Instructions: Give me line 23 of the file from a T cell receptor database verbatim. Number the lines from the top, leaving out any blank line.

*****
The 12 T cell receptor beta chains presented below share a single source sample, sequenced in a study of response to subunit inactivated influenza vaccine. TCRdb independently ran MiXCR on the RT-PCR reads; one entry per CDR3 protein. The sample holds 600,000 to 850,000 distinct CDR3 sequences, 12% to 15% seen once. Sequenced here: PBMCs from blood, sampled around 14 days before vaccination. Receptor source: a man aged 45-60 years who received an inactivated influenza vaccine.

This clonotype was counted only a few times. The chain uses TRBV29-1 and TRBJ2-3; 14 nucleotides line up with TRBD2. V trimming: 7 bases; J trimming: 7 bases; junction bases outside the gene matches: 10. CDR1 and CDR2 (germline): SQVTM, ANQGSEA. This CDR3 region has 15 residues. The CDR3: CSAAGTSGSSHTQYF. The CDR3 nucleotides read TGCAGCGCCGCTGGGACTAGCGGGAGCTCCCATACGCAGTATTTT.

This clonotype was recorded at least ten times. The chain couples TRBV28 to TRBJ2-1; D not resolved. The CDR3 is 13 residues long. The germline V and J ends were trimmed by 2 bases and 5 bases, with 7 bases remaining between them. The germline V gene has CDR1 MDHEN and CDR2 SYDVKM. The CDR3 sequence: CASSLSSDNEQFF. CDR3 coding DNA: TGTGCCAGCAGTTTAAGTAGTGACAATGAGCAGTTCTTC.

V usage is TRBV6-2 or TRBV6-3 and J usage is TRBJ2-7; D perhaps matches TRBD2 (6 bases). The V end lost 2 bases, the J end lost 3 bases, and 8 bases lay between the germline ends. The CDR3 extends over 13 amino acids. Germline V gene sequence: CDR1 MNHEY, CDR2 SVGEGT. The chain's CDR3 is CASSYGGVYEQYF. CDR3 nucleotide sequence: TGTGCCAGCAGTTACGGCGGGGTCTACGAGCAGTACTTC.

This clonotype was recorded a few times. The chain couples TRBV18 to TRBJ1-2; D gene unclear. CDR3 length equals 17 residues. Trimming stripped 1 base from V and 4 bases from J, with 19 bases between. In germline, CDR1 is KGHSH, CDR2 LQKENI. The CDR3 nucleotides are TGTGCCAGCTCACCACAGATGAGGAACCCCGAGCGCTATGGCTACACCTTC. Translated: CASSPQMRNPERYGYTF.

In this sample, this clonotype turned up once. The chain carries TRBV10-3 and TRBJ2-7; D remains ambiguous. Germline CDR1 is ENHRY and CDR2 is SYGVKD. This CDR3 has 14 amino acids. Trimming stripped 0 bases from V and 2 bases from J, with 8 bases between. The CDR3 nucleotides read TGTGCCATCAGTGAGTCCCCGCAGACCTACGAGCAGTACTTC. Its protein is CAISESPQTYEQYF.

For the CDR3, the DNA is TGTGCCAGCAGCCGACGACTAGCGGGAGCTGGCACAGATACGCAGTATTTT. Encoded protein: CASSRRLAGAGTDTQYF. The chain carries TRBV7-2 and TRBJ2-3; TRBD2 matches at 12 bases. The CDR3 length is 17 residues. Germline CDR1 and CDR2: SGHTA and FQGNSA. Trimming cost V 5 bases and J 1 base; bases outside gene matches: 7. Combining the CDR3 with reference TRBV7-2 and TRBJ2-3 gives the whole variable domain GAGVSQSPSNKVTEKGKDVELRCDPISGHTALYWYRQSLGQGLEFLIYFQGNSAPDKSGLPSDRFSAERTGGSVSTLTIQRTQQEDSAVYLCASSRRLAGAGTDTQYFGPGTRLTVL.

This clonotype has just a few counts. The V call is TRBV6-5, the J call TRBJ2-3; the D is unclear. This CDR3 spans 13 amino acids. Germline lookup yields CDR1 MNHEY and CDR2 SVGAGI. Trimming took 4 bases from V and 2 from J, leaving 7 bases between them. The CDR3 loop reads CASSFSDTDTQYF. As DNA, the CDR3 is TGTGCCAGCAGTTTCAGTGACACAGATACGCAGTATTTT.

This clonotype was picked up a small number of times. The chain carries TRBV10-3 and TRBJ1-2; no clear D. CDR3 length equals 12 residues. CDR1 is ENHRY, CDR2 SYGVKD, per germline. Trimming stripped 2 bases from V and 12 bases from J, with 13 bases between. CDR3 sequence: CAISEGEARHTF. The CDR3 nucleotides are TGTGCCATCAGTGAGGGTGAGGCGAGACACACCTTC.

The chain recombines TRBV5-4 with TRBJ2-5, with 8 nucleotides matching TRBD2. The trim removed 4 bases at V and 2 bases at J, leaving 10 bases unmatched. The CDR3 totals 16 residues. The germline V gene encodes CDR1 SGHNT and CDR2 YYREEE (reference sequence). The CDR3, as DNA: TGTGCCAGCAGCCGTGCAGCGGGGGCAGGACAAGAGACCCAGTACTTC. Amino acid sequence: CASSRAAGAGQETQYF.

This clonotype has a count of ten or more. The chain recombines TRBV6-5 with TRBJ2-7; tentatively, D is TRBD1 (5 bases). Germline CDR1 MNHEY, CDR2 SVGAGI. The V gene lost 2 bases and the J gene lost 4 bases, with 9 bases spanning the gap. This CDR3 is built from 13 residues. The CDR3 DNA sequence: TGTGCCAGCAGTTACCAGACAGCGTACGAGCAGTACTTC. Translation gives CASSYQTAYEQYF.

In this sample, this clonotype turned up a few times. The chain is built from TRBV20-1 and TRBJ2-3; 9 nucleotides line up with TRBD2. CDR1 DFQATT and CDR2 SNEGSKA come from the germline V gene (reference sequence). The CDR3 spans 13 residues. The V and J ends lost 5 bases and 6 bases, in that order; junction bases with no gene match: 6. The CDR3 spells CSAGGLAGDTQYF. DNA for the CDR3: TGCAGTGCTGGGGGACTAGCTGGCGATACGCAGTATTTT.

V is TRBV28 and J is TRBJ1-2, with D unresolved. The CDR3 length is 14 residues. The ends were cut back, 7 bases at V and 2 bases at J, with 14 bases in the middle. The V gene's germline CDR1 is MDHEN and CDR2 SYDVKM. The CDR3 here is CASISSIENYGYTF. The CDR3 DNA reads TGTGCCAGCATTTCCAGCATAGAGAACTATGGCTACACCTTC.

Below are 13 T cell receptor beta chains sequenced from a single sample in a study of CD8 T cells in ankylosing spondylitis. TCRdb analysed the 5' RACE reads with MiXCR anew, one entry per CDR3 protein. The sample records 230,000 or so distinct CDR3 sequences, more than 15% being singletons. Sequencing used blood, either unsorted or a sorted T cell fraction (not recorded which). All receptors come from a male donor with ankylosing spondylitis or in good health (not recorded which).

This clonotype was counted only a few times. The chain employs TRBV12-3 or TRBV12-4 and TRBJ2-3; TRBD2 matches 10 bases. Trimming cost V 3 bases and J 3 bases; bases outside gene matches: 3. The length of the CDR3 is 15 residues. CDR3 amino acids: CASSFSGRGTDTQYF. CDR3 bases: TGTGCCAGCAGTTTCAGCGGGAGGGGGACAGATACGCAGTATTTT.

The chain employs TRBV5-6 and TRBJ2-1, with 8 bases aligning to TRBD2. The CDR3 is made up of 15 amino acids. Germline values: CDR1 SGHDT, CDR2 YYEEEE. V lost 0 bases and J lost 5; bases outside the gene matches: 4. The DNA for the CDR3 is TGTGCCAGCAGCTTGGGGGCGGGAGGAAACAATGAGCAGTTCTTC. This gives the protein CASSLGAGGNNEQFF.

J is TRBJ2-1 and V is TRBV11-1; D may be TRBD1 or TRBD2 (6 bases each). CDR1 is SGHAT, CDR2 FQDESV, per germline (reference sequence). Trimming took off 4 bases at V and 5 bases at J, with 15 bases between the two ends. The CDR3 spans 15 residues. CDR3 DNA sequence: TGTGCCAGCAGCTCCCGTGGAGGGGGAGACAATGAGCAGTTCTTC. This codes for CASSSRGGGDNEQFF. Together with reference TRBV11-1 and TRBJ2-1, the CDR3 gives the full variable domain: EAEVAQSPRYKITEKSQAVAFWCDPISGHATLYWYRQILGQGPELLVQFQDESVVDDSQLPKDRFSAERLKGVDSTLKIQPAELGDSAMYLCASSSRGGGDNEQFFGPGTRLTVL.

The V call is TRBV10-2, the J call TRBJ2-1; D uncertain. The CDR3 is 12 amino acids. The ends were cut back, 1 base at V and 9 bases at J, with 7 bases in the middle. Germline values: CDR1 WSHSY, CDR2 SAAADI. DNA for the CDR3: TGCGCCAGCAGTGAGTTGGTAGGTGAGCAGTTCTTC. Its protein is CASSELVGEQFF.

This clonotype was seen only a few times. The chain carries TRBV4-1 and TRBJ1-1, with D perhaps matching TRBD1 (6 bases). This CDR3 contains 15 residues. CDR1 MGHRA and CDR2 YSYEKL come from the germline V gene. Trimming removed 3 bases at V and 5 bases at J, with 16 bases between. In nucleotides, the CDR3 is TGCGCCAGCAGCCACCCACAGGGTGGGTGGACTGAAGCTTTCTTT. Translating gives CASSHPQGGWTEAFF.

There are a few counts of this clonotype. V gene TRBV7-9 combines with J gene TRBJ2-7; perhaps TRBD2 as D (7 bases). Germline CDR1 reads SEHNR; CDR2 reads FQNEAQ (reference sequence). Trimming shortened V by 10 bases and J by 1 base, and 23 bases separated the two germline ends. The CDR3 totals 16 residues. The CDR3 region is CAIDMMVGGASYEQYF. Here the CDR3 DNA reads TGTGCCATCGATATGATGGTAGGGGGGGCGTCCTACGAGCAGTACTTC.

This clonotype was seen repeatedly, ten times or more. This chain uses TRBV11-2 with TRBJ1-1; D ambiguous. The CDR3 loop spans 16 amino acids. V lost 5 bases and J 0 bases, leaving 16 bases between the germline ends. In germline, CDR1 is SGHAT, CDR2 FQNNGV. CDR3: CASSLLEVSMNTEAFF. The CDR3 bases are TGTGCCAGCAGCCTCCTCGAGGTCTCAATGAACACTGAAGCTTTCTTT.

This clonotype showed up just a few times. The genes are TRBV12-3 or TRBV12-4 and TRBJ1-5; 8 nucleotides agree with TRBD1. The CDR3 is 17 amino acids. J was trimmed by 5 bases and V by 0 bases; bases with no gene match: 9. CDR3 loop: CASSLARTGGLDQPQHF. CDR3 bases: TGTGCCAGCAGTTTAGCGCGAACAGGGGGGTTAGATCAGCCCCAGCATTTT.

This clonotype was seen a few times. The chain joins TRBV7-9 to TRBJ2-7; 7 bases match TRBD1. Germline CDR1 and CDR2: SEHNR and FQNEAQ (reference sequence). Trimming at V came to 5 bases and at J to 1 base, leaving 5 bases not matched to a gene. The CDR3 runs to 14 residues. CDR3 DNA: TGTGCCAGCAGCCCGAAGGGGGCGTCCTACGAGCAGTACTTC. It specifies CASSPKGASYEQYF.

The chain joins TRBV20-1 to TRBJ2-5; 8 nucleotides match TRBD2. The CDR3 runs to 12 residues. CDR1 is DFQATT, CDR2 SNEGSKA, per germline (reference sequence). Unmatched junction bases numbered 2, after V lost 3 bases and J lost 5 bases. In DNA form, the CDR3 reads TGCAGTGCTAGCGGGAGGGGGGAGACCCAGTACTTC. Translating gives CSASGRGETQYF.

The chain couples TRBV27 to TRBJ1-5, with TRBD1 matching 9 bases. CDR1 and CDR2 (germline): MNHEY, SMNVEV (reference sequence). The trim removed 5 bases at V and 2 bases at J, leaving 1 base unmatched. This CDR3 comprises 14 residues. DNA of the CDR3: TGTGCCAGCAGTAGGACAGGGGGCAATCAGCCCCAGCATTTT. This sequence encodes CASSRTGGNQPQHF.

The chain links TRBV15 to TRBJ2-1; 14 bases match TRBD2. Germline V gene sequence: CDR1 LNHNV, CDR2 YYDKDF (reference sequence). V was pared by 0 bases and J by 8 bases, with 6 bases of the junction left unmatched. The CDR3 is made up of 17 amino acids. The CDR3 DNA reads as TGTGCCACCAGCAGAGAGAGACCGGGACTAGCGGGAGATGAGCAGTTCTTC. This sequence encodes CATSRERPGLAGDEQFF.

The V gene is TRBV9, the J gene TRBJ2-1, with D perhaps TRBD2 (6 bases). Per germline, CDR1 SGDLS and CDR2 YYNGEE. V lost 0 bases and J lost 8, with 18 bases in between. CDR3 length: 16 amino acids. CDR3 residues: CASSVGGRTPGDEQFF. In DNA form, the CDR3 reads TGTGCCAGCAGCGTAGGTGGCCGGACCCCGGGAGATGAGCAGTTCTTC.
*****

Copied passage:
This clonotype was seen a few times. The chain joins TRBV7-9 to TRBJ2-7; 7 bases match TRBD1. Germline CDR1 and CDR2: SEHNR and FQNEAQ (reference sequence). Trimming at V came to 5 bases and at J to 1 base, leaving 5 bases not matched to a gene. The CDR3 runs to 14 residues. CDR3 DNA: TGTGCCAGCAGCCCGAAGGGGGCGTCCTACGAGCAGTACTTC. It specifies CASSPKGASYEQYF.